Michigan War Studies Review
Reviews, surveys, original essays, and commentary in the field of military studies.
4 January 2013
Review by Jonathan Beard, New York City
War upon the Land: Military Strategy and the Transformation of Southern Landscapes during the American Civil War
By Lisa M. Brady
Athens: Univ. of Georgia Press, 2012. Pp. xix, 187. ISBN 978-0-8203-2985-7.
Descriptors: Volume 2013, 19th Century, US Civil War, Environment Print Version

War upon the Land intends to provide an "extensive analysis of nature's role in that pivotal moment in American history" (3) that was the Civil War. Lisa Brady (Boise State Univ.), the associate editor of the prestigious scholarly journal Environmental History, examines three campaigns through the lens of the environment: the Union attacks that led to the fall of Vicksburg and control of the Lower Mississippi in 1863; Gen. Philip Sheridan's ravaging of the Shenandoah Valley in the summer and fall of 1864; and finally, Gen. William T. Sherman's (in)famous march to the sea through Georgia and South Carolina in late 1864. All these campaigns have been well studied in countless books, but Brady may be the first who virtually ignores such things as battles, generals and their tactics, the role of enslaved and free blacks, and casualties to concentrate on the obstacles the environment placed in the path of Union troops, the methods they used to overcome them, and the impact the war had upon particular features of the land.

Brady begins with a long introduction rehearsing her arguments and providing a short literature review of environmental history with a glossary of terms from that discipline. These will be essential for readers of more conventional military history, who will likely be unfamiliar with the scholars Brady cites and the specialized vocabulary[1] (or, less kindly, jargon) she uses. Her theses are clearly spelled out:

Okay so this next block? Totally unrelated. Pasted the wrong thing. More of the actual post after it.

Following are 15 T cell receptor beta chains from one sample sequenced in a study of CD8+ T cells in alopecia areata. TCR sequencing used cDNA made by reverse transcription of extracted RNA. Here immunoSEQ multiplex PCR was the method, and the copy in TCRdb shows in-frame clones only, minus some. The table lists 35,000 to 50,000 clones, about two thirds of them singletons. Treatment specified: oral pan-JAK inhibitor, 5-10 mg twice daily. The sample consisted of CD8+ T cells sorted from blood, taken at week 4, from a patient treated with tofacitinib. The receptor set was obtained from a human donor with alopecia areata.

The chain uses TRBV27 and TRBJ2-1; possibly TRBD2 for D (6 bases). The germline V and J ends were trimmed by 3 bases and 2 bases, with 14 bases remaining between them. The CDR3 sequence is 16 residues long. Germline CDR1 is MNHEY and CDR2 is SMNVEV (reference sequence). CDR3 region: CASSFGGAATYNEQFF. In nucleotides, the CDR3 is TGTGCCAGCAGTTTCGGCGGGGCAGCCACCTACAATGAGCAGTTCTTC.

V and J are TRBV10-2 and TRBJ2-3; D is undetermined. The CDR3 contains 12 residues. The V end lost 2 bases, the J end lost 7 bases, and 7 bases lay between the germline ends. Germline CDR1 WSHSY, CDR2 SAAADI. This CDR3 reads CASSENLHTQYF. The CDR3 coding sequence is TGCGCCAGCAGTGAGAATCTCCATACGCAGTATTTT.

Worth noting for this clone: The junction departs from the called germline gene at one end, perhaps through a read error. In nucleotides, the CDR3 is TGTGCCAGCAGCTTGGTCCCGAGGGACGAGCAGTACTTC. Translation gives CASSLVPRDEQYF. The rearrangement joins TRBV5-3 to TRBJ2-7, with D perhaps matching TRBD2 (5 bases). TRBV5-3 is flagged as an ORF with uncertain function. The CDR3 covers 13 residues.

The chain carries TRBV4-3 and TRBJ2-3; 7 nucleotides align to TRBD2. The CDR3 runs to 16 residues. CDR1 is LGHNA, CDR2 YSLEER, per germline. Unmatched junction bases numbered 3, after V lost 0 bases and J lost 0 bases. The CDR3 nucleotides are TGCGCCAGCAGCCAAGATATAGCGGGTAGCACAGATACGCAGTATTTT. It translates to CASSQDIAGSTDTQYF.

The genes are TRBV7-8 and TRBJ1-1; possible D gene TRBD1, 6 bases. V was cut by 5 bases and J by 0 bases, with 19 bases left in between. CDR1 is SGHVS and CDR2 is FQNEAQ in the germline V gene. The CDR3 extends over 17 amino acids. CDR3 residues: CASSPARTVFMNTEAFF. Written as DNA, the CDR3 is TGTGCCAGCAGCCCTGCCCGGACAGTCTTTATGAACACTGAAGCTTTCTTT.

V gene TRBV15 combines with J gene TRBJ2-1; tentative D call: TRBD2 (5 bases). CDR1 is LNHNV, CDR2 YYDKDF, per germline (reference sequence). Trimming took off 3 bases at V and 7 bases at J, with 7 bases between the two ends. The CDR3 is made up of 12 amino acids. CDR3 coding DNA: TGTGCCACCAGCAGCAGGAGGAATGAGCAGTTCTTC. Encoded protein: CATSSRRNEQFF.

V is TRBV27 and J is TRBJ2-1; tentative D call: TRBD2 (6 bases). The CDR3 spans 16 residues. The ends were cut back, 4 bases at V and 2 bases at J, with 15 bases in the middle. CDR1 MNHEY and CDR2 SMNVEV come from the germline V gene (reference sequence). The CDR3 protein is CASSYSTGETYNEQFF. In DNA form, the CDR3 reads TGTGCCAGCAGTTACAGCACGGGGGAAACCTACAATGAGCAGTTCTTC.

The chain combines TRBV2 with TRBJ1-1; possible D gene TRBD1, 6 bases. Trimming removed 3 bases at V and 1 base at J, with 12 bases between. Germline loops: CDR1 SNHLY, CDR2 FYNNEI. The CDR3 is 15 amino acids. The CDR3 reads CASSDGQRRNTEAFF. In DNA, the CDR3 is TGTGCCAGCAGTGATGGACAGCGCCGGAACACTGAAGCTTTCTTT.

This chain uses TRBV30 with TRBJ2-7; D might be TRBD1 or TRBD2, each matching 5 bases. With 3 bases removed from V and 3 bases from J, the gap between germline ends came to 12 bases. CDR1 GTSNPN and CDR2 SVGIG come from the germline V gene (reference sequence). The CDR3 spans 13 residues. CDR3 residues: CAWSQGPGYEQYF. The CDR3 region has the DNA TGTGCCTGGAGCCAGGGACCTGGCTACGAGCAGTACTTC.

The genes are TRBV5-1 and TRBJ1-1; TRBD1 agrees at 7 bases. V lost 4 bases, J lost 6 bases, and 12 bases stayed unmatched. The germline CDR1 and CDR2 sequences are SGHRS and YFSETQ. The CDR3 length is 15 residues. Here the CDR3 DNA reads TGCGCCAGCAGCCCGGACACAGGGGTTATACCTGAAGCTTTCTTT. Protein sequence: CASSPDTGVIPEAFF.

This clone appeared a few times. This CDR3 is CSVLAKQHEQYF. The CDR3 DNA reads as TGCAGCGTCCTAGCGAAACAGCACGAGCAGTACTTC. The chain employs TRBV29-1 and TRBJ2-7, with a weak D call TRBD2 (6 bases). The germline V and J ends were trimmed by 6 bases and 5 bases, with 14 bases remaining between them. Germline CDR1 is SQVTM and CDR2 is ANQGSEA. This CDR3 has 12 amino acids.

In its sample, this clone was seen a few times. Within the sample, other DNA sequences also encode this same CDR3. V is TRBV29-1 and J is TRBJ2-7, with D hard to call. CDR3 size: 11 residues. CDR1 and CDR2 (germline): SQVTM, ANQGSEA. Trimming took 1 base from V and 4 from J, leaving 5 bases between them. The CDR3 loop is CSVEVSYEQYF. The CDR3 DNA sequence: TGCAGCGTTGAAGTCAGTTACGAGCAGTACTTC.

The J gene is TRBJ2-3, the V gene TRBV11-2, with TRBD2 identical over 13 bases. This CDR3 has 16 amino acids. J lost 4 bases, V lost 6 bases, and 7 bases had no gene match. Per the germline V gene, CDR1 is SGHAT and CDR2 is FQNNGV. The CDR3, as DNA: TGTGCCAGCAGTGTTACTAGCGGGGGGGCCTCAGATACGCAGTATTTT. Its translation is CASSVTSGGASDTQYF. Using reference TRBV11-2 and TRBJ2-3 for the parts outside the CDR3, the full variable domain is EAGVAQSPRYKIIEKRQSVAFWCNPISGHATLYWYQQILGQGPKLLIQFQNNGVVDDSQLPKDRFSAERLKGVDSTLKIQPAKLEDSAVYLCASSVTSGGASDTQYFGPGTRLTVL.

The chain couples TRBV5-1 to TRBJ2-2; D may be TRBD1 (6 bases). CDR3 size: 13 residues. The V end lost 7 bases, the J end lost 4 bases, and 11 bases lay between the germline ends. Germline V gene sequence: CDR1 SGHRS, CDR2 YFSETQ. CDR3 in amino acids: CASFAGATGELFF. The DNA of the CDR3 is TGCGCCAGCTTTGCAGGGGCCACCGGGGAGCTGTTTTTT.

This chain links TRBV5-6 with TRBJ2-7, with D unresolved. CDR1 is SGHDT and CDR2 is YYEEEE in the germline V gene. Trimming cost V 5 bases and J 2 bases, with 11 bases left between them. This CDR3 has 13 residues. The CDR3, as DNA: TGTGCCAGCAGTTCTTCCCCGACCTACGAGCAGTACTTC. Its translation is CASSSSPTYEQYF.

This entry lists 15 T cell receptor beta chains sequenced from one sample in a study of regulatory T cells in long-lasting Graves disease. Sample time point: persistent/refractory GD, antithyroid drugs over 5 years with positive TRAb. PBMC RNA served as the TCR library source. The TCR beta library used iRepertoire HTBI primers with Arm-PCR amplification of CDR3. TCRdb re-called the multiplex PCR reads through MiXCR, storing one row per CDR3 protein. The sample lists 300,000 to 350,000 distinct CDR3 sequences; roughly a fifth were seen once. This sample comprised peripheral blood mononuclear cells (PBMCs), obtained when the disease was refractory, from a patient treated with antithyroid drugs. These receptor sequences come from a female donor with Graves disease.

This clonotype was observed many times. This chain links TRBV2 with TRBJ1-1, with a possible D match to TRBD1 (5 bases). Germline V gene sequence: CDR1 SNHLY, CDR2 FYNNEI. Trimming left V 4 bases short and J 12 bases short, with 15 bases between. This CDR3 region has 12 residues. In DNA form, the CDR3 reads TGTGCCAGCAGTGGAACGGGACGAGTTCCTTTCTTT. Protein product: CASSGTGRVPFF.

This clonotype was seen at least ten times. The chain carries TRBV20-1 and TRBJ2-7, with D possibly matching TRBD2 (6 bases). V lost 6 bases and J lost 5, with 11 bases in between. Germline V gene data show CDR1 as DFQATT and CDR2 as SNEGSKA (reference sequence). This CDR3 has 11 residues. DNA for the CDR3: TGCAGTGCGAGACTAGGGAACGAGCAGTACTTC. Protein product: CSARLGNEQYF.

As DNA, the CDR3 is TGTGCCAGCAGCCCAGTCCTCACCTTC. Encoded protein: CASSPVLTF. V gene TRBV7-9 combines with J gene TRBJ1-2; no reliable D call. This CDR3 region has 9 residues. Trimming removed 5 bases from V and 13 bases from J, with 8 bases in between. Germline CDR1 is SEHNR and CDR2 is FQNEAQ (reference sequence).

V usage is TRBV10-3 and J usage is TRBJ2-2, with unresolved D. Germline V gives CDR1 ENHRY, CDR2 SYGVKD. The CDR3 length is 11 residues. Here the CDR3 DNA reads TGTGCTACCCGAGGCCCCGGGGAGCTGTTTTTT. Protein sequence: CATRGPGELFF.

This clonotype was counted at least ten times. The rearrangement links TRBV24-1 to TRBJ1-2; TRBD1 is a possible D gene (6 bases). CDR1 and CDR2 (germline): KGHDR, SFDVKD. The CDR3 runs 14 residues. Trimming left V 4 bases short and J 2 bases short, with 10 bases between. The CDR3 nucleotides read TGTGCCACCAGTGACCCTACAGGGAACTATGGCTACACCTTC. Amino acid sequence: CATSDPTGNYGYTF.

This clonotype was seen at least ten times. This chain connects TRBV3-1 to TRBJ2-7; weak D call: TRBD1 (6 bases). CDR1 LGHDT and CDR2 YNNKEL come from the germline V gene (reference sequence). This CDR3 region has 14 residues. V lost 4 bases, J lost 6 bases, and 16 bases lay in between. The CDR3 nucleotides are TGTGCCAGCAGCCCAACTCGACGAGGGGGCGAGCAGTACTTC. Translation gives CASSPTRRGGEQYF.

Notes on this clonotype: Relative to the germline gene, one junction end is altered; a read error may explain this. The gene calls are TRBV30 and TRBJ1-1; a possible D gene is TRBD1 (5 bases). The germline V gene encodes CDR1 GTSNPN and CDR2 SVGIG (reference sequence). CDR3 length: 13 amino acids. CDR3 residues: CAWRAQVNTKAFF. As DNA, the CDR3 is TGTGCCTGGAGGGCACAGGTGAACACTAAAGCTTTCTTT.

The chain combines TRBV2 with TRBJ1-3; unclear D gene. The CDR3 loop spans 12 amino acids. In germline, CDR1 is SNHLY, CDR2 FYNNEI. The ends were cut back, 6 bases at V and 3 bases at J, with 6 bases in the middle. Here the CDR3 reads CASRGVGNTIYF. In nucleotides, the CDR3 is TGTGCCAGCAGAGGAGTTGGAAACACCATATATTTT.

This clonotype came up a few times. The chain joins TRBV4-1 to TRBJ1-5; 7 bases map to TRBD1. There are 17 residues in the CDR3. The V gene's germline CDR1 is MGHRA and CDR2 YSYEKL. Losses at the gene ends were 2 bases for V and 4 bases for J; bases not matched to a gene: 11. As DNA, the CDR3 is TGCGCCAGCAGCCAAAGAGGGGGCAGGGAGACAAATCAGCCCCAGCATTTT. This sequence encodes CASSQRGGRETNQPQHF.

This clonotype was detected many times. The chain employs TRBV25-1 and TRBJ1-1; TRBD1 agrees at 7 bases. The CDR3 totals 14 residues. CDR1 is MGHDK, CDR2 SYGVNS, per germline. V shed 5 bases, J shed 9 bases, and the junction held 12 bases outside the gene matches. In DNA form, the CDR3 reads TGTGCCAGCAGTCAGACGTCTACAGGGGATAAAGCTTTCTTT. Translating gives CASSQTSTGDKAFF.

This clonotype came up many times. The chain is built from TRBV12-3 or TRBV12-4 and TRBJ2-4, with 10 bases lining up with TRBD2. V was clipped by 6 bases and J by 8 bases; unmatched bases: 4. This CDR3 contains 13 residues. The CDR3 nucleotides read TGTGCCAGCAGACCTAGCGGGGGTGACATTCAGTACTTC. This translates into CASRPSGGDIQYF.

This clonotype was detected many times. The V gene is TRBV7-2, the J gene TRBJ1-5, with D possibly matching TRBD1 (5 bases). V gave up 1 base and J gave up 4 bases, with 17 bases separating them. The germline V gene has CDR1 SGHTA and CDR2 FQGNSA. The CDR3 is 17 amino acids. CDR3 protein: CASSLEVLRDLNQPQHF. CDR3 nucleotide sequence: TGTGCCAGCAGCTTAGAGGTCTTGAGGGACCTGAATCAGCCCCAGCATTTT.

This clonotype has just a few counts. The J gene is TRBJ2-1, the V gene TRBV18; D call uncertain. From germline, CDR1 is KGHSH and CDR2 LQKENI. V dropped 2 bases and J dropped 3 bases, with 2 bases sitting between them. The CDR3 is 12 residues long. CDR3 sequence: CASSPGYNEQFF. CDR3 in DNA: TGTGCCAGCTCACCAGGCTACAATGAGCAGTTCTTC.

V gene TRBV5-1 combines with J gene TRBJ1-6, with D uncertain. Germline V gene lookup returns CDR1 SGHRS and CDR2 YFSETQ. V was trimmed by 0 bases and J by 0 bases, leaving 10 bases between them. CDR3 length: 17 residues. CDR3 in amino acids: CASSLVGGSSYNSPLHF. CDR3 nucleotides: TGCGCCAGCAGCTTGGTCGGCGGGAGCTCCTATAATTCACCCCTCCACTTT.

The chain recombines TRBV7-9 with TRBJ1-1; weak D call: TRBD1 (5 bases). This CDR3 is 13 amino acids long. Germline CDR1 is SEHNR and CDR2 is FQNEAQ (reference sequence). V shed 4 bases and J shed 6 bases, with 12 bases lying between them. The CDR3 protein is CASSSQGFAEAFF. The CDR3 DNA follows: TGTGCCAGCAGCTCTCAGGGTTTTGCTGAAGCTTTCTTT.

By taking this approach, I believe we can take a crucial step toward understanding the Civil War more completely. I have chosen the American Civil War, not because other scholars have not done justice to it but rather to illustrate the fundamental importance nature has in shaping human decisions even in cases where other issues seem to take precedence. Any war could serve as the subject of this study (and I hope every war will be analyzed in such a way), but the very nature of the Civil War as the first modern war provides unique insight into a nation in transition culturally, economically, politically and environmentally…. My primary purpose here is to use the war as a window through which we can better see a critical element in the nation's environmental history: that is, how nineteenth-century Americans perceived their natural environment and their place in it. What I discovered is that notions of improvement, control, and wilderness evolved during the war even as they maintained semblances of continuity with their antebellum predecessors. The war did not upend Americans' relationships with or ideas about nature but instead provided the rationale for broadening them to include nature protection at the national level. (4–5)